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Anna Williamson and her husband give it a go...

‘Babe, I’ve signed us up for a hypnobirthing course’.

My husband looked at me with utter bewilderment and skepticism. Hmm, I was going to have to convince him of this one.

As a life coach and Master NLP practitioner I’m well versed and practiced in the art of hypnosis, and am a big fan of its relaxation-inducing techniques. So, having heard about this hypnobirthing lark from friends who’d tried it, I was more than keen to try it in preparation for the birth of my first baby.

But even I had my misgivings. We imagined a room full of couples wafting joss sticks and referring to their stages of pregnancy as ‘we’. You know the kind. ‘We are pregnant,’, ‘we are giving birth at home,’ etc.

I was also wondering how breathing, visualisations and ‘humming your baby down’ can help with giving birth. And can labour really be ‘enjoyable’?

But though I may be okay with all things hypnosis, I am however, completely clueless at how to give birth, and quite frankly, as an anxiety sufferer, having all the tools I can get under my belt to ensure the whole process is as successful as possible is a no-brainer.

So, with my interest piqued and a begrudging husband in tow, we made our way to our first three-hour session to the house of Louise, a midwife and hypnobirthing teacher with the brilliantly-named Wise Hippo company in St Albans.

First impressions are always key, and any misgivings we may have had of earth mothers and fathers were instantly put at ease. In fact, they were down-to-earth mothers and fathers instead. And they were all as normal and clueless as we were.

It’s always a bit daunting talking about your innermost thoughts but, after an ice-breaking tea and biscuit, we were encouraged to write down five things/feelings/thoughts/words we associate with ‘birth’. It struck me that, 30 weeks into my pregnancy, I’d never actually bothered to ask my husband how he was feeling and, as a result, I had no idea. Words such as ‘love’, ‘pain’, ‘control’ and ‘helpless’ came flooding out from us. It was eye-opening.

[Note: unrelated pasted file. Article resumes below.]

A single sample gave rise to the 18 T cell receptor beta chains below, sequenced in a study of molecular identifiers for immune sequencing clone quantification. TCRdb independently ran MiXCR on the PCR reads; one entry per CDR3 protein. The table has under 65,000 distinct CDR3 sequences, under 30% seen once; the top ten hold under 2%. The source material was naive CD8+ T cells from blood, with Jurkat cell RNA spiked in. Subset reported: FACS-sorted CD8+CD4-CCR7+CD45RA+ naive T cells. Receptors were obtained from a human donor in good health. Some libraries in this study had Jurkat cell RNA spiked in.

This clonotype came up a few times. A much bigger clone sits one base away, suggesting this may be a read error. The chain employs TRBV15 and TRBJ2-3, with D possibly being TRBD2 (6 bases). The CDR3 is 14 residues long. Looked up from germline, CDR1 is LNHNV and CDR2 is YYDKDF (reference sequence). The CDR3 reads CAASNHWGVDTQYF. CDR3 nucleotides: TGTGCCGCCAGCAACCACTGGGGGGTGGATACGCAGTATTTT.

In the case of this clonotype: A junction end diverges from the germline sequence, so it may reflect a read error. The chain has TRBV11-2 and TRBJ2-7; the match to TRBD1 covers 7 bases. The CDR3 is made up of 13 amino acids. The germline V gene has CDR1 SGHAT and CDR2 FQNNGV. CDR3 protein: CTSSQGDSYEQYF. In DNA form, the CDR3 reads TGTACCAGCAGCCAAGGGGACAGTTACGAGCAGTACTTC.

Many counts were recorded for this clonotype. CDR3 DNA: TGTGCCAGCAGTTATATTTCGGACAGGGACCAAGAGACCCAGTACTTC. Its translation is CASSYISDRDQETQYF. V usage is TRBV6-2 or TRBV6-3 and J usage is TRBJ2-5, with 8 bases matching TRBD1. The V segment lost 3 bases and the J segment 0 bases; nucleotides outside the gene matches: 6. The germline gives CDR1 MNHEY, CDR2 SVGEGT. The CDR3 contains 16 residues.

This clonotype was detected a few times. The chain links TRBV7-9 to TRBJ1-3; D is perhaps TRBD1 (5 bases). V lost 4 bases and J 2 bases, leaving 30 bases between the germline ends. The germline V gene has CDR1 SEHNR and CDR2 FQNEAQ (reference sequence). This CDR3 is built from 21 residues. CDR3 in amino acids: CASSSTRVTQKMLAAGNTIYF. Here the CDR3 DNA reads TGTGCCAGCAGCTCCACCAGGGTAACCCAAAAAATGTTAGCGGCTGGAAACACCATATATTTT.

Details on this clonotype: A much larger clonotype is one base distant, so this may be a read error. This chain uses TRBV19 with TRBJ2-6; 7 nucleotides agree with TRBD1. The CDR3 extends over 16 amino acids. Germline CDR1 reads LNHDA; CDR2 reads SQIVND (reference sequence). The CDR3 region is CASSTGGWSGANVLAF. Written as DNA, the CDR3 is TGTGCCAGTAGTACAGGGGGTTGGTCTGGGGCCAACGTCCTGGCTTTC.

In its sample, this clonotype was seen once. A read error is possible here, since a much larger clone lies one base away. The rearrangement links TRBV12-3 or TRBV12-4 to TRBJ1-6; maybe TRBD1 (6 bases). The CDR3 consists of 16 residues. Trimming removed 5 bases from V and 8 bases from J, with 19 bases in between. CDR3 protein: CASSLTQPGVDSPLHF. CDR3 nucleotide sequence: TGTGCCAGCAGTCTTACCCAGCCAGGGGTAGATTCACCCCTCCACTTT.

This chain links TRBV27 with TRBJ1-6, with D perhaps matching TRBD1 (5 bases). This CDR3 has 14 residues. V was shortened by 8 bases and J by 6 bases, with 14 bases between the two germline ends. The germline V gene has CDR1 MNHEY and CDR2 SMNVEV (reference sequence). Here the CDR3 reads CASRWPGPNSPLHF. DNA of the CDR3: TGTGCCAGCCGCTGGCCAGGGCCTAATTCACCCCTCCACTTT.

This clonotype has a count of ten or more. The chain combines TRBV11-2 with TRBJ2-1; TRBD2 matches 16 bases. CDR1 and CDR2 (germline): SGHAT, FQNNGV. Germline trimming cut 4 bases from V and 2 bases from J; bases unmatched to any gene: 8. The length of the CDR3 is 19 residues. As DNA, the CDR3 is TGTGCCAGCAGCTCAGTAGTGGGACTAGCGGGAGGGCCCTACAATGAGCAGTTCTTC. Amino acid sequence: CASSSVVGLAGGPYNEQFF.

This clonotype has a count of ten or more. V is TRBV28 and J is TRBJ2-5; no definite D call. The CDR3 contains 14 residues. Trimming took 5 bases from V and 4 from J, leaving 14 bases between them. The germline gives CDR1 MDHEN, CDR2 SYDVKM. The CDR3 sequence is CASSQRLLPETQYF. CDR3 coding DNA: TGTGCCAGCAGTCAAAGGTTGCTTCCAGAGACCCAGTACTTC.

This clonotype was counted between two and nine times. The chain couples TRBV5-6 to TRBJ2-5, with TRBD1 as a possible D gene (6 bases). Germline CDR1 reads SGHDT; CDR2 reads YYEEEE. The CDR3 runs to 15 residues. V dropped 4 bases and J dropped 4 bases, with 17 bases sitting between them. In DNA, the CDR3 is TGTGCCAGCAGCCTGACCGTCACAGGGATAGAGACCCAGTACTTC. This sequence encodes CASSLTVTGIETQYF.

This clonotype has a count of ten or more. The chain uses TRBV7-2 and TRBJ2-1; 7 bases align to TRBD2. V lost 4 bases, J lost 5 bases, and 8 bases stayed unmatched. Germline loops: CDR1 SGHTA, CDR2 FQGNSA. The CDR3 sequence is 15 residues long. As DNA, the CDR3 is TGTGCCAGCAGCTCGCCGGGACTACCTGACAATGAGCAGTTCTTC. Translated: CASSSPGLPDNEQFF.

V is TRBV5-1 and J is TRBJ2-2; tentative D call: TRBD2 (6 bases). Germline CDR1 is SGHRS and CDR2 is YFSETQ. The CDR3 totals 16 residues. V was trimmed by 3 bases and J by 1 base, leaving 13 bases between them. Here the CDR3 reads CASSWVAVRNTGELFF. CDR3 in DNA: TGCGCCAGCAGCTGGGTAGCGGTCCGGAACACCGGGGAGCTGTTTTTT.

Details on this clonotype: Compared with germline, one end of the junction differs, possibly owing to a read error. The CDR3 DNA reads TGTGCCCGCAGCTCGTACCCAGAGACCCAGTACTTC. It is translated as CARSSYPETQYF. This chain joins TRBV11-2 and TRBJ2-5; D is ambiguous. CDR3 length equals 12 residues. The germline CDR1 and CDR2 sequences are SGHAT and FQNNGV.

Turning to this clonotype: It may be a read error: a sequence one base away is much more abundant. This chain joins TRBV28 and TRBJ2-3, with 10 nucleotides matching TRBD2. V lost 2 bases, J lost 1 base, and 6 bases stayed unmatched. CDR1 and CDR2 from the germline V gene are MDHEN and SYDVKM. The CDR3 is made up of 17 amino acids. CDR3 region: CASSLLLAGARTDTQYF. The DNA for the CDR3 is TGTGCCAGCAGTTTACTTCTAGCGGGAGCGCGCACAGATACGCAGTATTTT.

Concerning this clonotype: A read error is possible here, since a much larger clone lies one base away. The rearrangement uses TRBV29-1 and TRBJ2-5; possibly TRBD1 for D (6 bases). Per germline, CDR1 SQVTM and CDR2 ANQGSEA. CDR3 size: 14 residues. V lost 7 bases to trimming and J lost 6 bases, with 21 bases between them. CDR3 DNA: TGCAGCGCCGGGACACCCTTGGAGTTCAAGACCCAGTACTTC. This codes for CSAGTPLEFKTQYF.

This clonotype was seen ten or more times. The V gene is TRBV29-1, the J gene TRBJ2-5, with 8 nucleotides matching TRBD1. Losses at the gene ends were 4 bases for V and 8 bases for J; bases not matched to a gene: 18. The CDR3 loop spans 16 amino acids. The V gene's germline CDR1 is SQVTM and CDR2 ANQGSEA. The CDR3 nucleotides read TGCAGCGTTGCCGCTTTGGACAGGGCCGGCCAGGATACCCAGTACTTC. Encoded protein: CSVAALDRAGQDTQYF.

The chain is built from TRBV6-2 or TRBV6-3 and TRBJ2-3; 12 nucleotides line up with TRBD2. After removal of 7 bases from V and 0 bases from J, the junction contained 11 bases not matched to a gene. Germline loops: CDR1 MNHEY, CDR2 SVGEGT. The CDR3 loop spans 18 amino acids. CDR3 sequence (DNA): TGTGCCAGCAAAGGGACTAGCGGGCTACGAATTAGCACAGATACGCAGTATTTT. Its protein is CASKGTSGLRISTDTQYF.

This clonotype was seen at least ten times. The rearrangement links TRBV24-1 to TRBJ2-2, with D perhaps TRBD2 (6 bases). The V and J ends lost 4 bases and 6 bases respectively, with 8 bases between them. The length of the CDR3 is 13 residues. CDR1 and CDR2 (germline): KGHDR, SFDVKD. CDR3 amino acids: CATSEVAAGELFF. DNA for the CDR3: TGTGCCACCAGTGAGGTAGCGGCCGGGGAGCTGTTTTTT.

Hypnobirthing is all about relaxing and going with the flow during labour and birth so a big part of the course was learning breathing techniques to help keep calm, relaxed and in control of your body and the birthing experience. Another element is creating relaxing and empowering ‘visualisations’ to help transport you to a ‘safe place’ during labour.

The words ‘contraction’ and ‘pain’ are dirty words in hypnobirthing, instead these are referred to as ‘surges’ and ‘waves’. Much less scary. I was surprised at how just changing these simple words we associate with childbirth could be so effective to changing my attitude.  In fact, I flinch now when someone says the word ‘contraction’ and quickly correct the offending term. Yes, I am now that woman.

Over the five-session course, we practiced breathing and visualisation techniques, massage and birthing positions. We talked and alleviated any fears surrounding the concept and practicalities of birth – and the birth partners got to have a voice too, which my husband loved. We watched several videos of fellow ‘hypnobirthers’ who really did seem to breeze through the whole experience.

Oh and we also learnt the art of a ‘perineum massage’ and ‘humming out a poo’.

It’s all part of it.

But does hypnobirthing work? And will it work for us? Who knows! We’re realistic enough to know that there’s still a chance the birth plan could go massively off piste.

But it’s helped us already. We have talked, we have listened. We know how to massage the perineum, and we both love the series of MP3s we got as part of the course; visualisations which promote positivity and relaxation before and during birth. Without our daily dose of ‘Relax with Nature’ and ‘Cove of Confidence’, we’d actually be lost.

See, even cynics can like hypnobirthing too.